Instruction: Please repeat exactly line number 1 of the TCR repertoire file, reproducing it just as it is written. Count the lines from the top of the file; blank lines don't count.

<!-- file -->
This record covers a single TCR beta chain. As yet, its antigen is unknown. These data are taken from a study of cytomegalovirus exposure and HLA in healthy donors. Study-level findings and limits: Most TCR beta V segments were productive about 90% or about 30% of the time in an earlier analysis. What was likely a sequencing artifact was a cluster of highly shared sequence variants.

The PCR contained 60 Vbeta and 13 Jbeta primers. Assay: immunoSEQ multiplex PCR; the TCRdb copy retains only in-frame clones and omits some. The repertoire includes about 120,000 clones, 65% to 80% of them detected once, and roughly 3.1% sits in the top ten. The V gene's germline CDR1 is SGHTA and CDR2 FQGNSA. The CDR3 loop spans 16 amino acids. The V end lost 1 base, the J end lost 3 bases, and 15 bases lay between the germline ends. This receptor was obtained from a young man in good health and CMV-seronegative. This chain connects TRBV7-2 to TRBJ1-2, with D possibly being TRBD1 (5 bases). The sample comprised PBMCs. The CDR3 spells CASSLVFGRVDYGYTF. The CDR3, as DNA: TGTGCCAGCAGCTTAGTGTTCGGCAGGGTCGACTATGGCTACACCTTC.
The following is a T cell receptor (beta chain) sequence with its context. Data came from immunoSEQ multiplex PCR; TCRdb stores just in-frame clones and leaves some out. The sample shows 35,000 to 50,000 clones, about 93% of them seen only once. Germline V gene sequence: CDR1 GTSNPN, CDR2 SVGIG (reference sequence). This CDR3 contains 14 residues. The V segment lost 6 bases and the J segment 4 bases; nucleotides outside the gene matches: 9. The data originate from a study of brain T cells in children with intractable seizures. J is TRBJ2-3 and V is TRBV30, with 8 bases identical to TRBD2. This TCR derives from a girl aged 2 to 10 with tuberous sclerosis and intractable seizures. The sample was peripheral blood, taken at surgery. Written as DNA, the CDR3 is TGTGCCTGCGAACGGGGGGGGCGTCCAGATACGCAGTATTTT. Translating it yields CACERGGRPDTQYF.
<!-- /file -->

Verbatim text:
This record covers a single TCR beta chain. As yet, its antigen is unknown. These data are taken from a study of cytomegalovirus exposure and HLA in healthy donors. Study-level findings and limits: Most TCR beta V segments were productive about 90% or about 30% of the time in an earlier analysis. What was likely a sequencing artifact was a cluster of highly shared sequence variants.